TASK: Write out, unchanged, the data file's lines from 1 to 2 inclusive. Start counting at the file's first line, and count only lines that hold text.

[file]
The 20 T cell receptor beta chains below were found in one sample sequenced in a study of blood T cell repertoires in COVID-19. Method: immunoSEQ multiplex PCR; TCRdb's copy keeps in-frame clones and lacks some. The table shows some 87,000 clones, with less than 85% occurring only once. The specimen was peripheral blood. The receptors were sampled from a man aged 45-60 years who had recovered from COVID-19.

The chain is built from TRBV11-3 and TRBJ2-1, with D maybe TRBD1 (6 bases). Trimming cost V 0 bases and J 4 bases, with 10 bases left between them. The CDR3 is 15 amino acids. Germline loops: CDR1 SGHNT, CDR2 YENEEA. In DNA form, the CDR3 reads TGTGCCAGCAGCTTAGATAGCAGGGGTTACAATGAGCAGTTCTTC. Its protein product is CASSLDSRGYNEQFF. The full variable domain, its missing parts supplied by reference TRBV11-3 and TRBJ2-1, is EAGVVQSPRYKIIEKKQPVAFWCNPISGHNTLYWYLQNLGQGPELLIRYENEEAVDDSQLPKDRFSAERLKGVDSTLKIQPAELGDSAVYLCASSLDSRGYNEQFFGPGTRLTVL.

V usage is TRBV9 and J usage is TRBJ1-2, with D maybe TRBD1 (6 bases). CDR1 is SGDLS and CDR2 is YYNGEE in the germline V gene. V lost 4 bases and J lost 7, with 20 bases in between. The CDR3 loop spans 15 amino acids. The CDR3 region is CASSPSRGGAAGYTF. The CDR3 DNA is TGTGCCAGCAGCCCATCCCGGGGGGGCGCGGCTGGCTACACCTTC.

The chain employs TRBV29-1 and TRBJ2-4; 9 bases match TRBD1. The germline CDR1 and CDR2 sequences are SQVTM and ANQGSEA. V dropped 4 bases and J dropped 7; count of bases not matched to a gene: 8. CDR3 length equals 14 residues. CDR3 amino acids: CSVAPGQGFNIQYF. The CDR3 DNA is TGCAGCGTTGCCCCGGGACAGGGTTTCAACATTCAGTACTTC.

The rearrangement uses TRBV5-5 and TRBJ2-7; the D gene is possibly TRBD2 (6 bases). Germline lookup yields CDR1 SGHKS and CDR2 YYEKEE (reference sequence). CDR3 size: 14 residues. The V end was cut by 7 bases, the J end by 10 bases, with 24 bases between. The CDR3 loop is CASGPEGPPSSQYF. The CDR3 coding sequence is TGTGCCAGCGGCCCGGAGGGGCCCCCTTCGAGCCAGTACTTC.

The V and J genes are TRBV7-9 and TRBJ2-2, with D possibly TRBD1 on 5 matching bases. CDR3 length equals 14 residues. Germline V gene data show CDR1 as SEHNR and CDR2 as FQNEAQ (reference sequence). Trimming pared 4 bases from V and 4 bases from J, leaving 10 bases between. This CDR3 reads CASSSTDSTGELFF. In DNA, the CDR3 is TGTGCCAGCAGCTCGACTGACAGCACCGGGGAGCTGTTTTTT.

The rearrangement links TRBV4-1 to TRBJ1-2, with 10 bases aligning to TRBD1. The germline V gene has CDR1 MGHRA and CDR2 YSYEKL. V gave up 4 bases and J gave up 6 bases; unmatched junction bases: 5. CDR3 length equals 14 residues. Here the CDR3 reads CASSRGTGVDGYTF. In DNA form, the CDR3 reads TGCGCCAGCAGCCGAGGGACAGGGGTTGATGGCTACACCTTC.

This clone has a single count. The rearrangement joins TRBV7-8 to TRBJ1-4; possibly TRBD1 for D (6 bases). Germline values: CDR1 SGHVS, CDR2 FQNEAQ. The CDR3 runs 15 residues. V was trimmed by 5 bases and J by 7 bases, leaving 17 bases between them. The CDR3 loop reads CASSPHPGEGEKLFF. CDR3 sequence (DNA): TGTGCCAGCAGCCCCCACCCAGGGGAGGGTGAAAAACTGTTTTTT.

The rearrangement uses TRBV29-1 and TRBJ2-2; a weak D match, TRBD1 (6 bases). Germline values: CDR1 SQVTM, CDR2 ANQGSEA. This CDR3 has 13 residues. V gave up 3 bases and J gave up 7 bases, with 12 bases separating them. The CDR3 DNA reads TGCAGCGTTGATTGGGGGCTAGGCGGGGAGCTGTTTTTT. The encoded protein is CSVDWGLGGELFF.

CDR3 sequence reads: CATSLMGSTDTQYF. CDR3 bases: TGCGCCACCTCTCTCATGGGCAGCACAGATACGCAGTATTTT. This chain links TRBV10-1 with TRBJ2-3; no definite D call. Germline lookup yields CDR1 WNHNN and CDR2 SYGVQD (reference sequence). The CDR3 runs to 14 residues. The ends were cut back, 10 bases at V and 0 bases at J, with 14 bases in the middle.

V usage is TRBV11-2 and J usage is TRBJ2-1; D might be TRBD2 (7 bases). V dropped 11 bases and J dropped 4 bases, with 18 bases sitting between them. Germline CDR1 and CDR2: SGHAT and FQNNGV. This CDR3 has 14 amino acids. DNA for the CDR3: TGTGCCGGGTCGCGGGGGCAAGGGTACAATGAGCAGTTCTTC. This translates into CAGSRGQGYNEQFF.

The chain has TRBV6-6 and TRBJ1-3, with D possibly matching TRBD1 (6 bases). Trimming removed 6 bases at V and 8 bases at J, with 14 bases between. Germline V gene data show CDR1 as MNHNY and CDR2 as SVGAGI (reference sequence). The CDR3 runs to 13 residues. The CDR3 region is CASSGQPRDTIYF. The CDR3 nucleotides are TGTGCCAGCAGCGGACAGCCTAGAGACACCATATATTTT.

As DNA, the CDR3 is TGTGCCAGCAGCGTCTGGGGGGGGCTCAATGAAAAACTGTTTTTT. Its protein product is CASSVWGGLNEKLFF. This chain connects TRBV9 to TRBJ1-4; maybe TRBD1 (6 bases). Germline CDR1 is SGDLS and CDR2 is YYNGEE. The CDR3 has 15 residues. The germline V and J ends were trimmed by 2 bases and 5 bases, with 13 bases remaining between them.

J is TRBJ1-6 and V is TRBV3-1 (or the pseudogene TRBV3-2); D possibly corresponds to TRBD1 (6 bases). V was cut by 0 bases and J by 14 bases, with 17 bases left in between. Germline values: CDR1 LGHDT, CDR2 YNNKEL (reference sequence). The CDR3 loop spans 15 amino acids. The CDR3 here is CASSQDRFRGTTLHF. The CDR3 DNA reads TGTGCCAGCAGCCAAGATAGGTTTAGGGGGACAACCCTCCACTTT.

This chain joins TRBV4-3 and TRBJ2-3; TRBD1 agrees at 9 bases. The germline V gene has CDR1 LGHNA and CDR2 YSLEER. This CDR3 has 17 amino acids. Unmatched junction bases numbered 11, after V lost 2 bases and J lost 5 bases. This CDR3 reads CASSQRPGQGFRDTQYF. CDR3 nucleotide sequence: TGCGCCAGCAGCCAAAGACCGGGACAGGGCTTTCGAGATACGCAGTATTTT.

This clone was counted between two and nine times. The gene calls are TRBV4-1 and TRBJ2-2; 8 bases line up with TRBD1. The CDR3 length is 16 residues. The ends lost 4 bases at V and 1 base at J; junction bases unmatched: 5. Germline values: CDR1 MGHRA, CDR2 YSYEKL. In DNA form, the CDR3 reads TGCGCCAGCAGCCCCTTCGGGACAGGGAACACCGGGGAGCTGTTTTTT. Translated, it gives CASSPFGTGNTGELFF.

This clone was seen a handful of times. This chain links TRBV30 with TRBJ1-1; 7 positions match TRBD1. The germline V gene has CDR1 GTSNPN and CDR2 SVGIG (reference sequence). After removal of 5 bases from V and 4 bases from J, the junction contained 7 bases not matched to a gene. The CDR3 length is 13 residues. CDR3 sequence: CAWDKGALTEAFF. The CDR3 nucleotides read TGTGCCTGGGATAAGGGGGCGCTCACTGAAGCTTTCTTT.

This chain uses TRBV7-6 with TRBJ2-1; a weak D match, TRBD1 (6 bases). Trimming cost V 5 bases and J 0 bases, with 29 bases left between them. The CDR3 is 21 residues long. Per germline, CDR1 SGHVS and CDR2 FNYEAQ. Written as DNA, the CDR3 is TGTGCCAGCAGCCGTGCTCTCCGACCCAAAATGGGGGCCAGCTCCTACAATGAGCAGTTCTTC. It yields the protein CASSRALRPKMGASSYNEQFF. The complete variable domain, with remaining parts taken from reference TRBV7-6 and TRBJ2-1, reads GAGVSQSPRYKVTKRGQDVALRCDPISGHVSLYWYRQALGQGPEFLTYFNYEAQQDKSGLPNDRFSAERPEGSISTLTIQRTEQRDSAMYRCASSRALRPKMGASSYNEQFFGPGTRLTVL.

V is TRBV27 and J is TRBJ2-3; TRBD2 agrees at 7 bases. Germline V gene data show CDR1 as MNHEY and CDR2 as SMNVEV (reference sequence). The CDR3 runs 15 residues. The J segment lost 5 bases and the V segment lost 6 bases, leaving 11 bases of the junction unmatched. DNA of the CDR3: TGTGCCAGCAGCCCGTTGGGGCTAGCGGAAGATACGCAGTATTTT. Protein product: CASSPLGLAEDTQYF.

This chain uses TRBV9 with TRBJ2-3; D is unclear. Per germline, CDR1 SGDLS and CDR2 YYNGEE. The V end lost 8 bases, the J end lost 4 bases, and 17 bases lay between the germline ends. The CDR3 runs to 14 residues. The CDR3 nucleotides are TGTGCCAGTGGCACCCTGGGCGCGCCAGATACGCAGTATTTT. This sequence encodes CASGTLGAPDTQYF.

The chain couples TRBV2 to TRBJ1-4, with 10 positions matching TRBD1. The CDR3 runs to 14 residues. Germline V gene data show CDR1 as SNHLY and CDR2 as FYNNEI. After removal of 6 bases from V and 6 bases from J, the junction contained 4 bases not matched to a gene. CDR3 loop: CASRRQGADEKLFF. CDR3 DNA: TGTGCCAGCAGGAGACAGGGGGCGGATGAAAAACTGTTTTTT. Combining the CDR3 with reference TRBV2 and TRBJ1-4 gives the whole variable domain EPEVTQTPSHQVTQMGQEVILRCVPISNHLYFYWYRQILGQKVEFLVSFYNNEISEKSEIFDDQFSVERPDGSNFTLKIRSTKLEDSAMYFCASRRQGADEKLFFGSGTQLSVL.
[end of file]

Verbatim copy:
The 20 T cell receptor beta chains below were found in one sample sequenced in a study of blood T cell repertoires in COVID-19. Method: immunoSEQ multiplex PCR; TCRdb's copy keeps in-frame clones and lacks some. The table shows some 87,000 clones, with less than 85% occurring only once. The specimen was peripheral blood. The receptors were sampled from a man aged 45-60 years who had recovered from COVID-19.

The chain is built from TRBV11-3 and TRBJ2-1, with D maybe TRBD1 (6 bases). Trimming cost V 0 bases and J 4 bases, with 10 bases left between them. The CDR3 is 15 amino acids. Germline loops: CDR1 SGHNT, CDR2 YENEEA. In DNA form, the CDR3 reads TGTGCCAGCAGCTTAGATAGCAGGGGTTACAATGAGCAGTTCTTC. Its protein product is CASSLDSRGYNEQFF. The full variable domain, its missing parts supplied by reference TRBV11-3 and TRBJ2-1, is EAGVVQSPRYKIIEKKQPVAFWCNPISGHNTLYWYLQNLGQGPELLIRYENEEAVDDSQLPKDRFSAERLKGVDSTLKIQPAELGDSAVYLCASSLDSRGYNEQFFGPGTRLTVL.